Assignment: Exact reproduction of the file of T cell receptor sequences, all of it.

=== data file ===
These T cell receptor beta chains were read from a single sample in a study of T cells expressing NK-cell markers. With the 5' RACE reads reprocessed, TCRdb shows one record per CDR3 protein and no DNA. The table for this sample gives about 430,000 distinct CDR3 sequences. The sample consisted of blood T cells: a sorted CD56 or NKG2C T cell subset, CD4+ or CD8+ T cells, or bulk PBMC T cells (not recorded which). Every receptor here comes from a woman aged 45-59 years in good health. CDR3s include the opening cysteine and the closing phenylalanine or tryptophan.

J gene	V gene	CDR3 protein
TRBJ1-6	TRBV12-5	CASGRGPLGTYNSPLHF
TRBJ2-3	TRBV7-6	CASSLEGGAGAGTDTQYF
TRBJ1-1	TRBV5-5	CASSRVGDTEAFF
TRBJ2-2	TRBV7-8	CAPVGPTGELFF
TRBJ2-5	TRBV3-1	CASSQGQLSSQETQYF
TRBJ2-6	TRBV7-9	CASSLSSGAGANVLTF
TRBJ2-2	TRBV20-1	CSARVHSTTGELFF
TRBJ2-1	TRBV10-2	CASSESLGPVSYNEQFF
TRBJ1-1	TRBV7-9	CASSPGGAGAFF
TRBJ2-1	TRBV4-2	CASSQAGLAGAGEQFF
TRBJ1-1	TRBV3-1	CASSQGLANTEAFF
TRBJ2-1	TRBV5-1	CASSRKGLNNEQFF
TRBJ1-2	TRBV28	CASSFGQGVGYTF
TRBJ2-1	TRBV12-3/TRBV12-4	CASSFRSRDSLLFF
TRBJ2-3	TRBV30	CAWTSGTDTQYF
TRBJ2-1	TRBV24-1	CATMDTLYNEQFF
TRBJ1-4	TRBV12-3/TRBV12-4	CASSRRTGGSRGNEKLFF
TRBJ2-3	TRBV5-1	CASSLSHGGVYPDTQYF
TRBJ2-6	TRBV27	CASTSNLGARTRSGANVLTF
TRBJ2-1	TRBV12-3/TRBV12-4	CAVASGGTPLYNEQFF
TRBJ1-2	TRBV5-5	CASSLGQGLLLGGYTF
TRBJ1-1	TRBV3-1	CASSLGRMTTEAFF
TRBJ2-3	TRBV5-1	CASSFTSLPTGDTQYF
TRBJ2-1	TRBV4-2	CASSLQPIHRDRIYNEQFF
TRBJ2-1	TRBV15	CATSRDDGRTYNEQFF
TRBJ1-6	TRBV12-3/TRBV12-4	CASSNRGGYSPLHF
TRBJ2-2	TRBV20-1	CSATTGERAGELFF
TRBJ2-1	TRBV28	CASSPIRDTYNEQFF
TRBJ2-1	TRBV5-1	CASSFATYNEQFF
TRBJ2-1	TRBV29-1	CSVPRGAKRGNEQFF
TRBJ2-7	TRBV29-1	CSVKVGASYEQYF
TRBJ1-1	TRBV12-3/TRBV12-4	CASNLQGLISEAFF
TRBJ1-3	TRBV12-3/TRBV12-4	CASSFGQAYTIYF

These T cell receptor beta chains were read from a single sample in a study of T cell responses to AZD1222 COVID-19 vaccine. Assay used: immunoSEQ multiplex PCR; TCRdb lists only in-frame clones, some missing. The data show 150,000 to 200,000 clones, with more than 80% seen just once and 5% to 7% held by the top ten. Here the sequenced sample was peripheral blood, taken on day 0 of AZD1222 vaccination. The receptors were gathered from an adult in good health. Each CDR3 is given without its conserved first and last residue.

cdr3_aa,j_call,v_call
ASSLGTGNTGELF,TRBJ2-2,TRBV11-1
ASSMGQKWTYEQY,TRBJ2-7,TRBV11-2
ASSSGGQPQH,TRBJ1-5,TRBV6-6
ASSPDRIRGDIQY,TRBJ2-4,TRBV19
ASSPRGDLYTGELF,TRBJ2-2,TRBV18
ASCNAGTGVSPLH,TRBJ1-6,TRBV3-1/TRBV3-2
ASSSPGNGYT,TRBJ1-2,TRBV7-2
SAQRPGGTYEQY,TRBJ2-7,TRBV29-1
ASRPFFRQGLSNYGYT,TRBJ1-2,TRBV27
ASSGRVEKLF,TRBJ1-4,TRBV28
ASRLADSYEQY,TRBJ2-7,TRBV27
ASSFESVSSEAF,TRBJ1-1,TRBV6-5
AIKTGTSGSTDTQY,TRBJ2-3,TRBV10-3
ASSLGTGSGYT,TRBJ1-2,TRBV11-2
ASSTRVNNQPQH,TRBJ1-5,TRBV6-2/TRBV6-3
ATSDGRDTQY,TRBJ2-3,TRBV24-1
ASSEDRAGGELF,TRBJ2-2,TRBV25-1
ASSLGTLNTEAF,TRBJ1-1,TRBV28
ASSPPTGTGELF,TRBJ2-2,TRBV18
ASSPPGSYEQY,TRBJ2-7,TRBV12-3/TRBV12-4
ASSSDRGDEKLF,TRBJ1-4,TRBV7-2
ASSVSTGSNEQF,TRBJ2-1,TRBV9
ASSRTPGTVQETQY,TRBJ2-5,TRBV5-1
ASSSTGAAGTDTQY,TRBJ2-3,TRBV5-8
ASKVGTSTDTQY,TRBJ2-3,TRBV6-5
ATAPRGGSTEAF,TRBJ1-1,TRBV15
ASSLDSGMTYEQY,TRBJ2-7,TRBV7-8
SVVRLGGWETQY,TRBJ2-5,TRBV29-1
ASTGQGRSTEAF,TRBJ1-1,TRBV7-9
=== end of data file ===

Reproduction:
These T cell receptor beta chains were read from a single sample in a study of T cells expressing NK-cell markers. With the 5' RACE reads reprocessed, TCRdb shows one record per CDR3 protein and no DNA. The table for this sample gives about 430,000 distinct CDR3 sequences. The sample consisted of blood T cells: a sorted CD56 or NKG2C T cell subset, CD4+ or CD8+ T cells, or bulk PBMC T cells (not recorded which). Every receptor here comes from a woman aged 45-59 years in good health. CDR3s include the opening cysteine and the closing phenylalanine or tryptophan.

J gene	V gene	CDR3 protein
TRBJ1-6	TRBV12-5	CASGRGPLGTYNSPLHF
TRBJ2-3	TRBV7-6	CASSLEGGAGAGTDTQYF
TRBJ1-1	TRBV5-5	CASSRVGDTEAFF
TRBJ2-2	TRBV7-8	CAPVGPTGELFF
TRBJ2-5	TRBV3-1	CASSQGQLSSQETQYF
TRBJ2-6	TRBV7-9	CASSLSSGAGANVLTF
TRBJ2-2	TRBV20-1	CSARVHSTTGELFF
TRBJ2-1	TRBV10-2	CASSESLGPVSYNEQFF
TRBJ1-1	TRBV7-9	CASSPGGAGAFF
TRBJ2-1	TRBV4-2	CASSQAGLAGAGEQFF
TRBJ1-1	TRBV3-1	CASSQGLANTEAFF
TRBJ2-1	TRBV5-1	CASSRKGLNNEQFF
TRBJ1-2	TRBV28	CASSFGQGVGYTF
TRBJ2-1	TRBV12-3/TRBV12-4	CASSFRSRDSLLFF
TRBJ2-3	TRBV30	CAWTSGTDTQYF
TRBJ2-1	TRBV24-1	CATMDTLYNEQFF
TRBJ1-4	TRBV12-3/TRBV12-4	CASSRRTGGSRGNEKLFF
TRBJ2-3	TRBV5-1	CASSLSHGGVYPDTQYF
TRBJ2-6	TRBV27	CASTSNLGARTRSGANVLTF
TRBJ2-1	TRBV12-3/TRBV12-4	CAVASGGTPLYNEQFF
TRBJ1-2	TRBV5-5	CASSLGQGLLLGGYTF
TRBJ1-1	TRBV3-1	CASSLGRMTTEAFF
TRBJ2-3	TRBV5-1	CASSFTSLPTGDTQYF
TRBJ2-1	TRBV4-2	CASSLQPIHRDRIYNEQFF
TRBJ2-1	TRBV15	CATSRDDGRTYNEQFF
TRBJ1-6	TRBV12-3/TRBV12-4	CASSNRGGYSPLHF
TRBJ2-2	TRBV20-1	CSATTGERAGELFF
TRBJ2-1	TRBV28	CASSPIRDTYNEQFF
TRBJ2-1	TRBV5-1	CASSFATYNEQFF
TRBJ2-1	TRBV29-1	CSVPRGAKRGNEQFF
TRBJ2-7	TRBV29-1	CSVKVGASYEQYF
TRBJ1-1	TRBV12-3/TRBV12-4	CASNLQGLISEAFF
TRBJ1-3	TRBV12-3/TRBV12-4	CASSFGQAYTIYF

These T cell receptor beta chains were read from a single sample in a study of T cell responses to AZD1222 COVID-19 vaccine. Assay used: immunoSEQ multiplex PCR; TCRdb lists only in-frame clones, some missing. The data show 150,000 to 200,000 clones, with more than 80% seen just once and 5% to 7% held by the top ten. Here the sequenced sample was peripheral blood, taken on day 0 of AZD1222 vaccination. The receptors were gathered from an adult in good health. Each CDR3 is given without its conserved first and last residue.

cdr3_aa,j_call,v_call
ASSLGTGNTGELF,TRBJ2-2,TRBV11-1
ASSMGQKWTYEQY,TRBJ2-7,TRBV11-2
ASSSGGQPQH,TRBJ1-5,TRBV6-6
ASSPDRIRGDIQY,TRBJ2-4,TRBV19
ASSPRGDLYTGELF,TRBJ2-2,TRBV18
ASCNAGTGVSPLH,TRBJ1-6,TRBV3-1/TRBV3-2
ASSSPGNGYT,TRBJ1-2,TRBV7-2
SAQRPGGTYEQY,TRBJ2-7,TRBV29-1
ASRPFFRQGLSNYGYT,TRBJ1-2,TRBV27
ASSGRVEKLF,TRBJ1-4,TRBV28
ASRLADSYEQY,TRBJ2-7,TRBV27
ASSFESVSSEAF,TRBJ1-1,TRBV6-5
AIKTGTSGSTDTQY,TRBJ2-3,TRBV10-3
ASSLGTGSGYT,TRBJ1-2,TRBV11-2
ASSTRVNNQPQH,TRBJ1-5,TRBV6-2/TRBV6-3
ATSDGRDTQY,TRBJ2-3,TRBV24-1
ASSEDRAGGELF,TRBJ2-2,TRBV25-1
ASSLGTLNTEAF,TRBJ1-1,TRBV28
ASSPPTGTGELF,TRBJ2-2,TRBV18
ASSPPGSYEQY,TRBJ2-7,TRBV12-3/TRBV12-4
ASSSDRGDEKLF,TRBJ1-4,TRBV7-2
ASSVSTGSNEQF,TRBJ2-1,TRBV9
ASSRTPGTVQETQY,TRBJ2-5,TRBV5-1
ASSSTGAAGTDTQY,TRBJ2-3,TRBV5-8
ASKVGTSTDTQY,TRBJ2-3,TRBV6-5
ATAPRGGSTEAF,TRBJ1-1,TRBV15
ASSLDSGMTYEQY,TRBJ2-7,TRBV7-8
SVVRLGGWETQY,TRBJ2-5,TRBV29-1
ASTGQGRSTEAF,TRBJ1-1,TRBV7-9